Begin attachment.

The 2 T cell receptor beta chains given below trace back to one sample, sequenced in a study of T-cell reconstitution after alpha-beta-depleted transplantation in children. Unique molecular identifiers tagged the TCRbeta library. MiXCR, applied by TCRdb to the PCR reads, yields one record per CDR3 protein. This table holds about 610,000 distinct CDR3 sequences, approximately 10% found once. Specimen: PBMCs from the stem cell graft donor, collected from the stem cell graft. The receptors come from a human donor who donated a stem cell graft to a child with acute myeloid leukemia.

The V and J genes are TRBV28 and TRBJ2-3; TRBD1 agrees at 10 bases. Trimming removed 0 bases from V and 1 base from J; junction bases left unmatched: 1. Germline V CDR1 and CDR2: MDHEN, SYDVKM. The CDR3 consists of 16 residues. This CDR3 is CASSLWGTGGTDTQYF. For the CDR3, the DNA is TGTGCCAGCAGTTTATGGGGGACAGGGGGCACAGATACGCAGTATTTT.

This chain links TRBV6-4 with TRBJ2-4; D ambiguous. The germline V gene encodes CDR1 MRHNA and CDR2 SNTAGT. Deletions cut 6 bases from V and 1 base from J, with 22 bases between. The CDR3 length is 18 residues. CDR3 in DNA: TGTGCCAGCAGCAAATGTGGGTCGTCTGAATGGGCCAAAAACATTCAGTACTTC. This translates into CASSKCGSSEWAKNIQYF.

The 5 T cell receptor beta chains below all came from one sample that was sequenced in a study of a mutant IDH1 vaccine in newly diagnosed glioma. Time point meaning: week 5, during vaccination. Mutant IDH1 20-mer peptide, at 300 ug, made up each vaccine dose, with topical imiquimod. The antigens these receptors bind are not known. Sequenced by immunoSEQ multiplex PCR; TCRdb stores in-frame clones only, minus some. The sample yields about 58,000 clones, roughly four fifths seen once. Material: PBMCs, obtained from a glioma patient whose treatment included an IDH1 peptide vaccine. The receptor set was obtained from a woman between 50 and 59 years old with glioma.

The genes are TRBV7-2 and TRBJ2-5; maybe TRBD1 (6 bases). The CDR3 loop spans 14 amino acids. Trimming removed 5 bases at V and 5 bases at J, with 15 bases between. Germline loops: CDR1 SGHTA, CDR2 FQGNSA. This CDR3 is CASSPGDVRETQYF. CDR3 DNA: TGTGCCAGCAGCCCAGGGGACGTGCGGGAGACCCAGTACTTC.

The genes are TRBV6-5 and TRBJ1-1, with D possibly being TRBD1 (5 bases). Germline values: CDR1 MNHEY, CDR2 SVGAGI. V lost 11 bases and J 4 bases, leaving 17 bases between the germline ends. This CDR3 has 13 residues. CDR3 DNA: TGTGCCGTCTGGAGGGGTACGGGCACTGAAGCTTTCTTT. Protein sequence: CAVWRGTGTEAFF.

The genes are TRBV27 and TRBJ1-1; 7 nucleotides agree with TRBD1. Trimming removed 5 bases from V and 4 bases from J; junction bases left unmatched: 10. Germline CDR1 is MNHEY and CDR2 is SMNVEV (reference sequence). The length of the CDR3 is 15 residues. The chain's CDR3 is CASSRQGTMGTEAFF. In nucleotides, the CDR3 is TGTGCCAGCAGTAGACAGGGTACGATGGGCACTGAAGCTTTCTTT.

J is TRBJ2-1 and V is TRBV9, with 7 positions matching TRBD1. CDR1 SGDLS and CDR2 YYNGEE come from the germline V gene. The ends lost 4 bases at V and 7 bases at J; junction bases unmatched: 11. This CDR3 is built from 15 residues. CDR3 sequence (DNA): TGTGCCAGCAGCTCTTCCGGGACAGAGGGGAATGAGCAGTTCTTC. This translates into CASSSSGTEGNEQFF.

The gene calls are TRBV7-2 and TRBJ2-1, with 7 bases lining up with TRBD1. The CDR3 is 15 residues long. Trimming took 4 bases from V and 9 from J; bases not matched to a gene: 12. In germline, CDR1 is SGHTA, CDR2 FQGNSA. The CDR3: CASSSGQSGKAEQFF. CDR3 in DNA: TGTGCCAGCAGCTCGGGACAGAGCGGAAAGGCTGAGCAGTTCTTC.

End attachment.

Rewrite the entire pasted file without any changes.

The 2 T cell receptor beta chains given below trace back to one sample, sequenced in a study of T-cell reconstitution after alpha-beta-depleted transplantation in children. Unique molecular identifiers tagged the TCRbeta library. MiXCR, applied by TCRdb to the PCR reads, yields one record per CDR3 protein. This table holds about 610,000 distinct CDR3 sequences, approximately 10% found once. Specimen: PBMCs from the stem cell graft donor, collected from the stem cell graft. The receptors come from a human donor who donated a stem cell graft to a child with acute myeloid leukemia.

The V and J genes are TRBV28 and TRBJ2-3; TRBD1 agrees at 10 bases. Trimming removed 0 bases from V and 1 base from J; junction bases left unmatched: 1. Germline V CDR1 and CDR2: MDHEN, SYDVKM. The CDR3 consists of 16 residues. This CDR3 is CASSLWGTGGTDTQYF. For the CDR3, the DNA is TGTGCCAGCAGTTTATGGGGGACAGGGGGCACAGATACGCAGTATTTT.

This chain links TRBV6-4 with TRBJ2-4; D ambiguous. The germline V gene encodes CDR1 MRHNA and CDR2 SNTAGT. Deletions cut 6 bases from V and 1 base from J, with 22 bases between. The CDR3 length is 18 residues. CDR3 in DNA: TGTGCCAGCAGCAAATGTGGGTCGTCTGAATGGGCCAAAAACATTCAGTACTTC. This translates into CASSKCGSSEWAKNIQYF.

The 5 T cell receptor beta chains below all came from one sample that was sequenced in a study of a mutant IDH1 vaccine in newly diagnosed glioma. Time point meaning: week 5, during vaccination. Mutant IDH1 20-mer peptide, at 300 ug, made up each vaccine dose, with topical imiquimod. The antigens these receptors bind are not known. Sequenced by immunoSEQ multiplex PCR; TCRdb stores in-frame clones only, minus some. The sample yields about 58,000 clones, roughly four fifths seen once. Material: PBMCs, obtained from a glioma patient whose treatment included an IDH1 peptide vaccine. The receptor set was obtained from a woman between 50 and 59 years old with glioma.

The genes are TRBV7-2 and TRBJ2-5; maybe TRBD1 (6 bases). The CDR3 loop spans 14 amino acids. Trimming removed 5 bases at V and 5 bases at J, with 15 bases between. Germline loops: CDR1 SGHTA, CDR2 FQGNSA. This CDR3 is CASSPGDVRETQYF. CDR3 DNA: TGTGCCAGCAGCCCAGGGGACGTGCGGGAGACCCAGTACTTC.

The genes are TRBV6-5 and TRBJ1-1, with D possibly being TRBD1 (5 bases). Germline values: CDR1 MNHEY, CDR2 SVGAGI. V lost 11 bases and J 4 bases, leaving 17 bases between the germline ends. This CDR3 has 13 residues. CDR3 DNA: TGTGCCGTCTGGAGGGGTACGGGCACTGAAGCTTTCTTT. Protein sequence: CAVWRGTGTEAFF.

The genes are TRBV27 and TRBJ1-1; 7 nucleotides agree with TRBD1. Trimming removed 5 bases from V and 4 bases from J; junction bases left unmatched: 10. Germline CDR1 is MNHEY and CDR2 is SMNVEV (reference sequence). The length of the CDR3 is 15 residues. The chain's CDR3 is CASSRQGTMGTEAFF. In nucleotides, the CDR3 is TGTGCCAGCAGTAGACAGGGTACGATGGGCACTGAAGCTTTCTTT.

J is TRBJ2-1 and V is TRBV9, with 7 positions matching TRBD1. CDR1 SGDLS and CDR2 YYNGEE come from the germline V gene. The ends lost 4 bases at V and 7 bases at J; junction bases unmatched: 11. This CDR3 is built from 15 residues. CDR3 sequence (DNA): TGTGCCAGCAGCTCTTCCGGGACAGAGGGGAATGAGCAGTTCTTC. This translates into CASSSSGTEGNEQFF.

The gene calls are TRBV7-2 and TRBJ2-1, with 7 bases lining up with TRBD1. The CDR3 is 15 residues long. Trimming took 4 bases from V and 9 from J; bases not matched to a gene: 12. In germline, CDR1 is SGHTA, CDR2 FQGNSA. The CDR3: CASSSGQSGKAEQFF. CDR3 in DNA: TGTGCCAGCAGCTCGGGACAGAGCGGAAAGGCTGAGCAGTTCTTC.